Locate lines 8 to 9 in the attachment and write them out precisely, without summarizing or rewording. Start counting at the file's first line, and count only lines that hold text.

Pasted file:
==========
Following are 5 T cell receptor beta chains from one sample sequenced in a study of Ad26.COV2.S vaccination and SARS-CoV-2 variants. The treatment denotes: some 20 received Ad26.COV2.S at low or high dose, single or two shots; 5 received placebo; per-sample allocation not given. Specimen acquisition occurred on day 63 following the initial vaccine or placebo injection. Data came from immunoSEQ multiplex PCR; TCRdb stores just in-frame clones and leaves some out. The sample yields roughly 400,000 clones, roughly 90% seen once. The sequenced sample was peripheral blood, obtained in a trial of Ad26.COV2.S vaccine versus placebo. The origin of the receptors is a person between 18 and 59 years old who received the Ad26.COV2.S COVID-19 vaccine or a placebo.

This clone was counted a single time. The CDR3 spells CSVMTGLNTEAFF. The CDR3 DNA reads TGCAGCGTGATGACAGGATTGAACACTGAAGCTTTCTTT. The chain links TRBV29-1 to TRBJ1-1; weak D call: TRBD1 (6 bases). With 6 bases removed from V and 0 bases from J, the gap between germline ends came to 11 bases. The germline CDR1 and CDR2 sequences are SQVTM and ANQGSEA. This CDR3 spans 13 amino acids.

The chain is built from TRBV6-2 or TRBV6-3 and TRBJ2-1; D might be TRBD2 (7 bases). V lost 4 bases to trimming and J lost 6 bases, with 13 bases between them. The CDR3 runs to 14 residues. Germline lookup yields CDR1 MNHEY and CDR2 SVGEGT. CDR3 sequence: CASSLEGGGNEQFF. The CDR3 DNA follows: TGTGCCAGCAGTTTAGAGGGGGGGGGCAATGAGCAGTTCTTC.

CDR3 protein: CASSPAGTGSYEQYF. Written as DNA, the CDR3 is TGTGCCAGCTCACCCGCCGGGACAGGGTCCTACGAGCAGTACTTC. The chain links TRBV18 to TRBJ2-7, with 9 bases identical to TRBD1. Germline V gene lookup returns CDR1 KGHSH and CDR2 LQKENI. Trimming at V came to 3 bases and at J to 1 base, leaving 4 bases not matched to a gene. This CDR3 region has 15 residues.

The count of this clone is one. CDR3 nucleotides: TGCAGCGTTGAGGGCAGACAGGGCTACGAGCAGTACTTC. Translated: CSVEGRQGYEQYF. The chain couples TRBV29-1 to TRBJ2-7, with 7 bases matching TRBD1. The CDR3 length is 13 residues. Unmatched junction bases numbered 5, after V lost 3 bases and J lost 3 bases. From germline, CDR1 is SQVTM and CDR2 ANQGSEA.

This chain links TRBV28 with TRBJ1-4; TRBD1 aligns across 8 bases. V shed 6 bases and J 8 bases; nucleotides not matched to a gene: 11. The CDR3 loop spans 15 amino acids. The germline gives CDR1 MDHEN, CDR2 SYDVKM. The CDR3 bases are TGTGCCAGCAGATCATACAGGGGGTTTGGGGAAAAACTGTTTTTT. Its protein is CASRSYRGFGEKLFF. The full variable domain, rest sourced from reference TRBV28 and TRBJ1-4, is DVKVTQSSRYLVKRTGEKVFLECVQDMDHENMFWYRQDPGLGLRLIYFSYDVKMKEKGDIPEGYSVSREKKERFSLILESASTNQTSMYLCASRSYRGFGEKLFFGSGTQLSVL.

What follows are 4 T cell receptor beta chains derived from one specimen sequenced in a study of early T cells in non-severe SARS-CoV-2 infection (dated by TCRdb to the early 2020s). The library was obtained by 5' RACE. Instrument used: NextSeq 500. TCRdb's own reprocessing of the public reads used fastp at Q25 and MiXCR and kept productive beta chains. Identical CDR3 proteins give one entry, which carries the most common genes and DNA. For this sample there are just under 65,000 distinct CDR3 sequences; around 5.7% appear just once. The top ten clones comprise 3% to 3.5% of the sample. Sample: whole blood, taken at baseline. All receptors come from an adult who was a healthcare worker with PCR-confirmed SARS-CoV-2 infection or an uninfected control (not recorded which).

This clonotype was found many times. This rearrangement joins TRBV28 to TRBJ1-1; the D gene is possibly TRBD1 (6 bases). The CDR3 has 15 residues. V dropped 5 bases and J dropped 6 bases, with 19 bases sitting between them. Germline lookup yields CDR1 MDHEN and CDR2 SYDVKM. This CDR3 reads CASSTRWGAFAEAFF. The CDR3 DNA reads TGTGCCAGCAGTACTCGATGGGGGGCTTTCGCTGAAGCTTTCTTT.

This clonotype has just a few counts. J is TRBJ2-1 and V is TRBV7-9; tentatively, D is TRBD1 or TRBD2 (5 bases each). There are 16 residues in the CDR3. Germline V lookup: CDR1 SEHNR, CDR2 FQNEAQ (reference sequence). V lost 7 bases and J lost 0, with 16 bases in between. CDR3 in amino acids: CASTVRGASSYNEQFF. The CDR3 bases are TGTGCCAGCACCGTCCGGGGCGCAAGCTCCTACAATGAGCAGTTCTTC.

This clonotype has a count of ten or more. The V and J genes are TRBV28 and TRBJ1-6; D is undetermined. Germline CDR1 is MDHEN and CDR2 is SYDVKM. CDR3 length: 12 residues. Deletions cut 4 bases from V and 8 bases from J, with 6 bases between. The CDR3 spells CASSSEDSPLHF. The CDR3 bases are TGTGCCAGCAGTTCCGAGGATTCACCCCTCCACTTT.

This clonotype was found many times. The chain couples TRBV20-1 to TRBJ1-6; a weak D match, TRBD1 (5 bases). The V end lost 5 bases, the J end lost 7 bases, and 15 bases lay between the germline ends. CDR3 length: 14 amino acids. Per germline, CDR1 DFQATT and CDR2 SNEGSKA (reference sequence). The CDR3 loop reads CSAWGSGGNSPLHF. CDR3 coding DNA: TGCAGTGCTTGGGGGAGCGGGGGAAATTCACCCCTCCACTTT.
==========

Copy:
This clonotype was found many times. This rearrangement joins TRBV28 to TRBJ1-1; the D gene is possibly TRBD1 (6 bases). The CDR3 has 15 residues. V dropped 5 bases and J dropped 6 bases, with 19 bases sitting between them. Germline lookup yields CDR1 MDHEN and CDR2 SYDVKM. This CDR3 reads CASSTRWGAFAEAFF. The CDR3 DNA reads TGTGCCAGCAGTACTCGATGGGGGGCTTTCGCTGAAGCTTTCTTT.

This clonotype has just a few counts. J is TRBJ2-1 and V is TRBV7-9; tentatively, D is TRBD1 or TRBD2 (5 bases each). There are 16 residues in the CDR3. Germline V lookup: CDR1 SEHNR, CDR2 FQNEAQ (reference sequence). V lost 7 bases and J lost 0, with 16 bases in between. CDR3 in amino acids: CASTVRGASSYNEQFF. The CDR3 bases are TGTGCCAGCACCGTCCGGGGCGCAAGCTCCTACAATGAGCAGTTCTTC.